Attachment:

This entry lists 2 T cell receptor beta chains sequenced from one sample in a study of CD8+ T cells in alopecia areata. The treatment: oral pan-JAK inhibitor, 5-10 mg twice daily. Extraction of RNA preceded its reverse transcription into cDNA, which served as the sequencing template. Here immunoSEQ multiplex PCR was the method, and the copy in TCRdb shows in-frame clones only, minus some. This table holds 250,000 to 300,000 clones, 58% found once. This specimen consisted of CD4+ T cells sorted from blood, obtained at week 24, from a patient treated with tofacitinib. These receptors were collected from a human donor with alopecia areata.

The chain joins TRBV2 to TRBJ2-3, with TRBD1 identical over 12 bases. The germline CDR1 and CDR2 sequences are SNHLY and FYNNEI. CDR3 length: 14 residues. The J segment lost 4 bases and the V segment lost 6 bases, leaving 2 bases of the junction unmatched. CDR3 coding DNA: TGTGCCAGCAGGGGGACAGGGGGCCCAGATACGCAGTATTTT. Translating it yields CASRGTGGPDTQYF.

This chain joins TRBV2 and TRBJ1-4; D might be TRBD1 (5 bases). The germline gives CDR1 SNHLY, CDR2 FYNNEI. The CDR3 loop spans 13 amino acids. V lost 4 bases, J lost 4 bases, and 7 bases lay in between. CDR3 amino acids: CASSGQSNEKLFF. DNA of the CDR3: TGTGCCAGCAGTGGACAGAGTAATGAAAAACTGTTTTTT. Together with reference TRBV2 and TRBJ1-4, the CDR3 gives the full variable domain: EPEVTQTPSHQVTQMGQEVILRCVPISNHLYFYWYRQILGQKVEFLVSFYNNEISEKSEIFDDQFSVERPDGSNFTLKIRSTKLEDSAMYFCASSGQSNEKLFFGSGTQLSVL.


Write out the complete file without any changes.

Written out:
This entry lists 2 T cell receptor beta chains sequenced from one sample in a study of CD8+ T cells in alopecia areata. The treatment: oral pan-JAK inhibitor, 5-10 mg twice daily. Extraction of RNA preceded its reverse transcription into cDNA, which served as the sequencing template. Here immunoSEQ multiplex PCR was the method, and the copy in TCRdb shows in-frame clones only, minus some. This table holds 250,000 to 300,000 clones, 58% found once. This specimen consisted of CD4+ T cells sorted from blood, obtained at week 24, from a patient treated with tofacitinib. These receptors were collected from a human donor with alopecia areata.

The chain joins TRBV2 to TRBJ2-3, with TRBD1 identical over 12 bases. The germline CDR1 and CDR2 sequences are SNHLY and FYNNEI. CDR3 length: 14 residues. The J segment lost 4 bases and the V segment lost 6 bases, leaving 2 bases of the junction unmatched. CDR3 coding DNA: TGTGCCAGCAGGGGGACAGGGGGCCCAGATACGCAGTATTTT. Translating it yields CASRGTGGPDTQYF.

This chain joins TRBV2 and TRBJ1-4; D might be TRBD1 (5 bases). The germline gives CDR1 SNHLY, CDR2 FYNNEI. The CDR3 loop spans 13 amino acids. V lost 4 bases, J lost 4 bases, and 7 bases lay in between. CDR3 amino acids: CASSGQSNEKLFF. DNA of the CDR3: TGTGCCAGCAGTGGACAGAGTAATGAAAAACTGTTTTTT. Together with reference TRBV2 and TRBJ1-4, the CDR3 gives the full variable domain: EPEVTQTPSHQVTQMGQEVILRCVPISNHLYFYWYRQILGQKVEFLVSFYNNEISEKSEIFDDQFSVERPDGSNFTLKIRSTKLEDSAMYFCASSGQSNEKLFFGSGTQLSVL.